The Art of Ergonomics

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By Carl Hamilton
Loss Control and Risk Supervisor
CopperPoint

According to the Bureau of Labor Statistics (BLS), one-third of all employee injury and illness cases are musculoskeletal disorders (MSDs) that occur in the workplace. These injuries add up to the most frequently reported causes of lost or restricted work time.

MSDs commonly affect the muscles, nerves, ligaments, and tendons due to poor posture or chronic, repetitive motion. The most common examples of MSDs are:

  • Carpal tunnel syndrome
  • Tendinitis
  • Injuries affecting the shoulder, back and elbow

Historically, companies took employees and put them in a job. In ergonomics, the study of fitting a job to a person, employee safety and productivity comes first. When there is a focus on ergonomics, companies can help lessen muscle fatigue and reduce the number and severity of work-related MSDs.

Start With a Plan

If an employer has workers who are exposed to repetitive motion, a written ergonomics plan may help prevent injuries. Not sure where to begin? Here are some of the best practices I’ve learned from conducting thousands of ergonomic assessments during my career.

  • Analyze risk. Every job has an inherent risk, and it’s critical for employers to be aware of them. Some of highest risk occupations for injury are nurses, firefighters, janitors, cleaners, stock clerks, and production workers. At CopperPoint, we conduct a work station ergonomic study anytime an employee is shorter than 5 feet 4 inches or taller than 6 feet. Consider business cycles, too. If you own an accounting firm, your employees may be at a higher risk during tax season. Awareness is critical to plan and prioritize your efforts.
  • Did I say prioritize? If 80 percent of your staff works on a computer, but only 15 percent are full-time, prioritize corrective action and focus on the full-time employees who are most at risk for injury.
  • Seek expertise. Outside council with certified ergonomists is well worth the effort.
    Partner. Your insurance carrier is a valuable resource.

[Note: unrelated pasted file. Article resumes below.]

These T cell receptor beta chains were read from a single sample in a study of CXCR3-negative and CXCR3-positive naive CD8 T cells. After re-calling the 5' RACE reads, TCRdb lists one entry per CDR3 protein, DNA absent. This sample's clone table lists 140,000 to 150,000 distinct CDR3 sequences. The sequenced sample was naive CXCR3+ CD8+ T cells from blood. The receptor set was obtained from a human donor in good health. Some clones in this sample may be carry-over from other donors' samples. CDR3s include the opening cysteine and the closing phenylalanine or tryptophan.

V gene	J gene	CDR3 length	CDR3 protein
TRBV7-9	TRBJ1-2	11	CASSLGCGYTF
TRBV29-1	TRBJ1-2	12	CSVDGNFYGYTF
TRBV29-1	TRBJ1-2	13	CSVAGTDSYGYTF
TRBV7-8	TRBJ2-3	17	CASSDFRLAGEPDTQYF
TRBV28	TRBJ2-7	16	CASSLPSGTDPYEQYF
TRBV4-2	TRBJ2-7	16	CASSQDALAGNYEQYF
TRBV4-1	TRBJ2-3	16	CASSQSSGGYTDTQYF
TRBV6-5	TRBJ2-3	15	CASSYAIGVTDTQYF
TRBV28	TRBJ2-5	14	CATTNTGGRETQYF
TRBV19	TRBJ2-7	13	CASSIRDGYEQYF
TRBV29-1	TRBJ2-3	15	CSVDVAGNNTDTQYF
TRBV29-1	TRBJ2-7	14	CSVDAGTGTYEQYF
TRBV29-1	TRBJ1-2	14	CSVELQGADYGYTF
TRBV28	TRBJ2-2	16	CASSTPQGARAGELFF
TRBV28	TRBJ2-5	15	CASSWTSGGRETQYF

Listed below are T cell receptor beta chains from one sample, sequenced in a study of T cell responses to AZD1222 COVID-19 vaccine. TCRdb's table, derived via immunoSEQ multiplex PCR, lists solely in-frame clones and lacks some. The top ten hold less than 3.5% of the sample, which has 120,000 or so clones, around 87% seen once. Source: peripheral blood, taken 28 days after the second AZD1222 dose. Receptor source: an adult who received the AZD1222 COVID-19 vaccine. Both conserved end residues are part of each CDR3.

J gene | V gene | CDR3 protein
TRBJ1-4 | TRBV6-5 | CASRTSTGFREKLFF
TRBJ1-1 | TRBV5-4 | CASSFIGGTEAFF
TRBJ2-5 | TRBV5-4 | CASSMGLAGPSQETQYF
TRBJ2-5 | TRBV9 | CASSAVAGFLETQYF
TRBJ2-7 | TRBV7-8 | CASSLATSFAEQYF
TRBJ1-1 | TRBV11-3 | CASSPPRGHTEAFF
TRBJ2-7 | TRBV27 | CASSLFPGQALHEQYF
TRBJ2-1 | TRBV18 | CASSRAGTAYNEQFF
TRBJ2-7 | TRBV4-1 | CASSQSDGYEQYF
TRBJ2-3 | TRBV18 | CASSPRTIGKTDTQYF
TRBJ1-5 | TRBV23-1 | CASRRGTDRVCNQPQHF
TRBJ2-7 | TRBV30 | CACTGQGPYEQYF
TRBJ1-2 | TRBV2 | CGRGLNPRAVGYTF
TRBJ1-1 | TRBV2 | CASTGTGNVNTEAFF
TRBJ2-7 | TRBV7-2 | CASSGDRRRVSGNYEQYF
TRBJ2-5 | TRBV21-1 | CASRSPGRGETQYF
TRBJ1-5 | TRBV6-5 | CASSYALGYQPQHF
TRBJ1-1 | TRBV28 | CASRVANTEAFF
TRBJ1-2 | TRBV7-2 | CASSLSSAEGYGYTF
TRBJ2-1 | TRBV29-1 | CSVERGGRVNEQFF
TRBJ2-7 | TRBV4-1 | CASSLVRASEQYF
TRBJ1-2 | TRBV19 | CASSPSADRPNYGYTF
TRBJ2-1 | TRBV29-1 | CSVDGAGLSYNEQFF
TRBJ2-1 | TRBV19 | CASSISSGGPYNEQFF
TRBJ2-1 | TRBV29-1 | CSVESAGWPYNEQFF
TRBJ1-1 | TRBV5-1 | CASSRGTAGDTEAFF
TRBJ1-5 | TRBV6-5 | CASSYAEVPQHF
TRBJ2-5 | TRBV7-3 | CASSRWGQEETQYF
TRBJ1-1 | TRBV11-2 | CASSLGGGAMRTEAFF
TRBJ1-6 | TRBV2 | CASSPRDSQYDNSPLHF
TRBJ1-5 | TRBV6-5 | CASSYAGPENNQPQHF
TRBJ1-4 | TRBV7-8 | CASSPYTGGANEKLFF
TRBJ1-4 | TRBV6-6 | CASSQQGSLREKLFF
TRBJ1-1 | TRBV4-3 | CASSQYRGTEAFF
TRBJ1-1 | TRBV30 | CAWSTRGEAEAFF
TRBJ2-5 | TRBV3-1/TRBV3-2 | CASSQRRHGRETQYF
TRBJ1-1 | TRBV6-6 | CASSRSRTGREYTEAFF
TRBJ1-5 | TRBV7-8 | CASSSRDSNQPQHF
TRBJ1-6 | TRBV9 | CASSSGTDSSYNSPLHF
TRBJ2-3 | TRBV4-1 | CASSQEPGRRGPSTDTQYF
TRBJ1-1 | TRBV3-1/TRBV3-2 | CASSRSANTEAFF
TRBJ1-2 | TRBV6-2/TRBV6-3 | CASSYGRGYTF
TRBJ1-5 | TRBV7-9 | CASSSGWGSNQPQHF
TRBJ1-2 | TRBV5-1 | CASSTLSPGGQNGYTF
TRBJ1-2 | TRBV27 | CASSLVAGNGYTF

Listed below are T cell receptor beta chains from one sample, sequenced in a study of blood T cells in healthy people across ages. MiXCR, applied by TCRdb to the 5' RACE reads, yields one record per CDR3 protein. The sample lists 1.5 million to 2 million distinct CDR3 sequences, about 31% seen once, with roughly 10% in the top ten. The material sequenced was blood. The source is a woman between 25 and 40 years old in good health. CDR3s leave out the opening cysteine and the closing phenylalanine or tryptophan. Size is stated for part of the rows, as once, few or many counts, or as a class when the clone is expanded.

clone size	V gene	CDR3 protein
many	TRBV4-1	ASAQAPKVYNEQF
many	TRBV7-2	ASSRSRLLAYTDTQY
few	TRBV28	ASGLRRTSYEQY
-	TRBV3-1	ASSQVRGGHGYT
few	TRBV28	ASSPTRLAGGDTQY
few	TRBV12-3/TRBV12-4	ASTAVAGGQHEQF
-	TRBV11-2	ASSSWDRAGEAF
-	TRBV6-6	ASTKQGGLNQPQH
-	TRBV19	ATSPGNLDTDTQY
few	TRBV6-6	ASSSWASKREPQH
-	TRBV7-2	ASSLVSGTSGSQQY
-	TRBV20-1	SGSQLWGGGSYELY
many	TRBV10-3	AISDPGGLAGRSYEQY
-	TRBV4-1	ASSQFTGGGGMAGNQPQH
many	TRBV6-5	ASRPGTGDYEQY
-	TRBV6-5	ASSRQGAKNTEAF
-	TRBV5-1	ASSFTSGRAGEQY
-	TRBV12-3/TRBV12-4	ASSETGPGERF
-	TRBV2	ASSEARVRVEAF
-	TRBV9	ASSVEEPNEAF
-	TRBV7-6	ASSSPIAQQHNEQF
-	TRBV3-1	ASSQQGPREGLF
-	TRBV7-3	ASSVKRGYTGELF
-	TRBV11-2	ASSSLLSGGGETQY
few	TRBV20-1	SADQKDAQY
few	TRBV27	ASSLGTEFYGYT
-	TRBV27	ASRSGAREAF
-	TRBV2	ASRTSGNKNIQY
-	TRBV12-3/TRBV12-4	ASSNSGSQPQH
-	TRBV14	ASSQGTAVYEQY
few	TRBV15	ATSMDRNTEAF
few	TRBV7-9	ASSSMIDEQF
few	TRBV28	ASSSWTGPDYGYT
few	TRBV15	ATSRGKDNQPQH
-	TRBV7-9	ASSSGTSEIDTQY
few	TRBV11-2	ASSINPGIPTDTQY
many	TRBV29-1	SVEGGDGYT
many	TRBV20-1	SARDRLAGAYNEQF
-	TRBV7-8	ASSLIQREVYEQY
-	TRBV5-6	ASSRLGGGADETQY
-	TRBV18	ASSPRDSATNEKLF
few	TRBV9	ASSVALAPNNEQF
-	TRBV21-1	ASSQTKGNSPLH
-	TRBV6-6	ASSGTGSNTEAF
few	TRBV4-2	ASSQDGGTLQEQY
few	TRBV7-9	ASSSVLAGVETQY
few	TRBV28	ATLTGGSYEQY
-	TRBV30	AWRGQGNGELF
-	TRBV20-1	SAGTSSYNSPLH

• Build a corrective action plan. Do your research and build a long-term plan that is measurable and will stand up even when budgets are tight.

For more information on ergonomics and workplace safety, visit www.osha.gov or http://ergo.human.cornell.edu/

Carl Hamilton is a Loss Control and Risk Management supervisor at CopperPoint Insurance Companies, a leading provider of workers’ compensation insurance and property and casualty insurance products. Hamilton has conducted thousands of ergonomic assessments during his career. He is an active member in the American Society of Safety Engineers (ASSE), National Safety Council (NSC) and the National Association of Safety Professionals. Hamilton holds a bachelor’s degree in public safety administration and emergency management from Grand Canyon University.

OSHA unveils updated hot weather app

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A phone app from the Occupational Safety and Health Administration warns workers and others who will be outside as summer heats up of risks of heat-related illness, and provides preventive steps.

A phone app from the Occupational Safety and Health Administration warns workers and others who will be outside as summer heats up of risks of heat-related illness, and provides preventive steps.

By NIHAL KRISHAN
Cronkite News
WASHINGTON – Occupational Safety and Health Administration officials had a message Wednesday for workers and others who expect to be outside working and playing as summer heats up: Shade, water and rest for safety.

And if that’s too much to remember, OSHA has an app for that. And it’s free.

The federal agency actually has had the OSHA Heat app since 2011, but recently it unveiled an updated version of the phone app that provides users with a heat index reading for a particular location and gives precautions to help prevent heat-related illnesses. Continue reading

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